Review of 2 Books on Urban Culture in China

In volume 3 issue 1 of Reviews in Cultural Theory, Joshua Neves has reviewed these two books:

Yomi Braester. Painting the City Red: Chinese Cinema and the Urban Contract. Duke University Press, 2010. 405 pp.

Robin Visser. Cities Surround the Countryside: Urban Aesthetics in Postsocialist China. Duke University Press, 2010. 362 pp.

Read the review in the original context here

and click here for youtube discussion by the authors of those books.



Conference (Oct 2012)–XJTLU University in Suzhou, Jiangsu Province, China

This just in:
International conference in XJTLU university in Suzhou, Jiangsu Province in China on 18/19 October 2012
It’s a dual ‘academic conference‘ and ‘public round-table debate‘ festival. See:
The UK ambassador and the Irish consul will be opening the event and a full list of speakers is listed here:
The academic conference includes 75 participants from the following countries: Spain, France, Mexico, UK, US, Germany, Portugal, Greece, Italy, Ireland, Afghanistan, Egypt, China, Hawaii, Japan, Australia, India, Nepal and Ukraine.
The Architectural Review – the world’s oldest architecture magazine – is hosting the drinks reception. We are guest editing their September edition which is ALL about Chinese architecture.
Austin Williams
guest editor, Architectural Review
lecturer in architecture, XJTLU, Suzhou
author, The Lure of the City: From Slums to Suburbs

Notes from Chinese Urban Cultural Studies

This just in from Robin Visser at the U of North Carolina, Chapel HIll:

As for upcoming events and resources in Chinese urban cultural studies I can tell you about the following:

Urban China listserv:

Mar 30, 2012
Workshop on “Cosmology, Isomorphism, and Sustainability in Chinese Urban Forms” (organized by UNC-Chapel Hill for the China Triangle Forum): contact Stephanie Nelson, Carolina Asia Center,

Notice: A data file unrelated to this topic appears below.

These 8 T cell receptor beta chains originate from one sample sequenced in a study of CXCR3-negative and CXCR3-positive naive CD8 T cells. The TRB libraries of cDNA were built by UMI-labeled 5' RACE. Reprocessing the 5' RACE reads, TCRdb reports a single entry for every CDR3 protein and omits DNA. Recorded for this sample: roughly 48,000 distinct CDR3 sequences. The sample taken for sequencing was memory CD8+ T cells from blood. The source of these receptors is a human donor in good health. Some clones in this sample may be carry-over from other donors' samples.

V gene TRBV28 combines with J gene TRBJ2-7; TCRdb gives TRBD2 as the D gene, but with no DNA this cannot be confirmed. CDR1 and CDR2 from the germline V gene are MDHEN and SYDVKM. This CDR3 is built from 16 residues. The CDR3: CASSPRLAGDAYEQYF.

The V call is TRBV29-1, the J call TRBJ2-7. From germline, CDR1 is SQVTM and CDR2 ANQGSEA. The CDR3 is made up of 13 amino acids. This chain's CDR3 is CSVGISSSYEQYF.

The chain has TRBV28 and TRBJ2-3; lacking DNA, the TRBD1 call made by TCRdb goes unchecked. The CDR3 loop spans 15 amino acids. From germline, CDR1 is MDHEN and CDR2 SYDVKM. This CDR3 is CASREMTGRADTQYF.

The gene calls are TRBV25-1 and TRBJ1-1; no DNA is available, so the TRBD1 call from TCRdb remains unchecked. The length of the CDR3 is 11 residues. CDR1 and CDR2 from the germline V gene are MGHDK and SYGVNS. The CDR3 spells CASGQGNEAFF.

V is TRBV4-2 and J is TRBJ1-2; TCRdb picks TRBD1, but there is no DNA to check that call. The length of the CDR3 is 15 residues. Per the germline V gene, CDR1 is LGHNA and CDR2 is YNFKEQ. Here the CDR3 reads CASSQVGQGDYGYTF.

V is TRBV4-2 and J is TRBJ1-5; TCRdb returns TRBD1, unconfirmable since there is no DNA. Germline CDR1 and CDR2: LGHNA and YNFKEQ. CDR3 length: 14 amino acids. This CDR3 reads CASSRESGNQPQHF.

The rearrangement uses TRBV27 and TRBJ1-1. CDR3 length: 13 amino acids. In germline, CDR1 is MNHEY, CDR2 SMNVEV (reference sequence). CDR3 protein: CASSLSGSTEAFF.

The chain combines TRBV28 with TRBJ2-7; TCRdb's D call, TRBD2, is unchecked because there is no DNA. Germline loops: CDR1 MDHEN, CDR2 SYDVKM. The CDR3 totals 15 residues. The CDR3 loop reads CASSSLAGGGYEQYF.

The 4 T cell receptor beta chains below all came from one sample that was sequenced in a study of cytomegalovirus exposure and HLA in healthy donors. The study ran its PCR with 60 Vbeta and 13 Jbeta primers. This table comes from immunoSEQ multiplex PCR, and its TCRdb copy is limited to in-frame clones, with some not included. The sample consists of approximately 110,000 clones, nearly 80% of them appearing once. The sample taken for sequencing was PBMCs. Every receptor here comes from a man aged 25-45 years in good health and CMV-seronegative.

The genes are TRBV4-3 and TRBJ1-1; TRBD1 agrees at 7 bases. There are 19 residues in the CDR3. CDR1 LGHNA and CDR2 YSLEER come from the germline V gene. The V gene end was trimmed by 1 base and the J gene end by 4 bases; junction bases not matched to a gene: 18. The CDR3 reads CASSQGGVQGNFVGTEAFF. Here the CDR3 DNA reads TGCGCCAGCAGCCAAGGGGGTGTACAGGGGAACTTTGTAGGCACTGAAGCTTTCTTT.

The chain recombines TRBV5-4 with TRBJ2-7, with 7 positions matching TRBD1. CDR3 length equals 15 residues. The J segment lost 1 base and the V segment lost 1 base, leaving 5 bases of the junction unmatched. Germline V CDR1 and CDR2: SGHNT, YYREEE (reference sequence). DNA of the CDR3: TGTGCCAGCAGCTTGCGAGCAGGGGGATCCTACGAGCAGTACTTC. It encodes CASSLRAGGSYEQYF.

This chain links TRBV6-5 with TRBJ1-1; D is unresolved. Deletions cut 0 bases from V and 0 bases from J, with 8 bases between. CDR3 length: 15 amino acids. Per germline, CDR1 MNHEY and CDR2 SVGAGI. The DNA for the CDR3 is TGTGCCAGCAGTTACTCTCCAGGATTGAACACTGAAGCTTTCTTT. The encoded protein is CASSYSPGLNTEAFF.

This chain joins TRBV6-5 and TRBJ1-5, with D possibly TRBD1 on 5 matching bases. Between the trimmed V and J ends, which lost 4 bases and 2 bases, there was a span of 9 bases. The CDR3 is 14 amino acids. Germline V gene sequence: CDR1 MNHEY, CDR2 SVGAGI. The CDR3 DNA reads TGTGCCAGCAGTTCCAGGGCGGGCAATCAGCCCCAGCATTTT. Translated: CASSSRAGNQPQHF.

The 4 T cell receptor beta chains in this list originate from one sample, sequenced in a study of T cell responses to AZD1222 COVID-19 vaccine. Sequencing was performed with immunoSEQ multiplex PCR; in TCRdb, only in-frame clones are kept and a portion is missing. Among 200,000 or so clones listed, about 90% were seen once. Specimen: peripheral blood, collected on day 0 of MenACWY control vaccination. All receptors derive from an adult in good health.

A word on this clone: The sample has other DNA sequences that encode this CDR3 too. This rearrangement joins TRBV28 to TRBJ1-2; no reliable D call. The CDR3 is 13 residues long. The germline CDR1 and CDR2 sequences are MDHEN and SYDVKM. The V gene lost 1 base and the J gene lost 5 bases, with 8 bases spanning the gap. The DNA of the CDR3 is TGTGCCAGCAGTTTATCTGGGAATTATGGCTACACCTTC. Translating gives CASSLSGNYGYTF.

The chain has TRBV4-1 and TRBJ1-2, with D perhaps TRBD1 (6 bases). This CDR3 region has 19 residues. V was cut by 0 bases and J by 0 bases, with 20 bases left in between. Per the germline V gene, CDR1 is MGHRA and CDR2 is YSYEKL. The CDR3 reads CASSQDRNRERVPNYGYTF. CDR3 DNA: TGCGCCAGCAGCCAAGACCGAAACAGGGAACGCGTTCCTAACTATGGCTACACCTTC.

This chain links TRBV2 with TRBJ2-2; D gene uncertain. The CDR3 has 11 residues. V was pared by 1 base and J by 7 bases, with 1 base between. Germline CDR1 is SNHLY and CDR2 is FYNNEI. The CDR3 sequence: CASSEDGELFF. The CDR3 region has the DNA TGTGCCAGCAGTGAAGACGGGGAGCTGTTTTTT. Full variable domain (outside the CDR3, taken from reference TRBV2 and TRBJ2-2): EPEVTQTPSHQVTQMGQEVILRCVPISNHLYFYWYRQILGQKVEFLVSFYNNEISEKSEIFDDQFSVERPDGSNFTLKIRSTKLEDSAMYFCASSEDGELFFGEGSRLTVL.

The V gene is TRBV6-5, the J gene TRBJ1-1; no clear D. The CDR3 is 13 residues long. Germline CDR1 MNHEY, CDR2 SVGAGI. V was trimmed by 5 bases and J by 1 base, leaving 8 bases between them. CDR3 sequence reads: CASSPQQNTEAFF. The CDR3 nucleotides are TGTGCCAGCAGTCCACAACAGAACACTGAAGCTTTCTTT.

Environmental Narratives and Urban Change in China
Piper Gaubatz, Professor of Geography, University of Massachusetts Amherst
“New Cities” and the “Virtual Rural” in Twenty-first Century China
Robin Visser, Associate Professor of Asian Studies, University of North Carolina at Chapel Hill
The “New Socialist Countryside”: A Case Study in Sichuan Province
Yan Song, Associate Professor of Urban Planning, University of North Carolina at Chapel Hill

May 11-12, 2012
Workshop (organized by Duke University) and Forthcoming Publication:
Development and Displacement: China and its Global Footprint, Carlos Rojas and Ralph Litzinger, eds.

Forthcoming Publication:
New book: The Chinese City
By Weiping Wu<>, Piper Gaubatz<>
To Be Published July 30th 2012 by Routledge

China’s cities are home to 10 per cent of the world’s population today. They display unprecedented dynamism under the country’s surging economic power, and they challenge conventional urban theories and experiences of cities elsewhere. Their remarkable transformation builds on immense traditions, having lived through feudal dynasties, semi-colonialism, and socialist commands. Studying them offers a lens into both the complex character of the changing city and the Chinese economy, society, and environment.

This text is anchored in the spatial sciences to offer a comprehensive survey of the evolving urban landscape in China. It is divided into four parts with 13 chapters that can be read together or as stand alone material. Part I sets the context, describing the geographical setting, China’s historical urban system, and traditional urban forms. Part II covers the urban system since 1949, the rural-urban divide and migration, and interactions with the global economy. Part III outlines the specific sectors of urban development, including economic restructuring, social-spatial transformation, urban infrastructure, and urban land and housing. Finally, Part IV showcases urbanism through the lens of the urban environment, lifestyle and social change, and urban governance.

The Chinese City offers a critical understanding of China’s urbanization. This comprehensive book contains a wealth of up to date statistical information, case studies, and suggested further reading to demonstrate the diversity of urban life in China.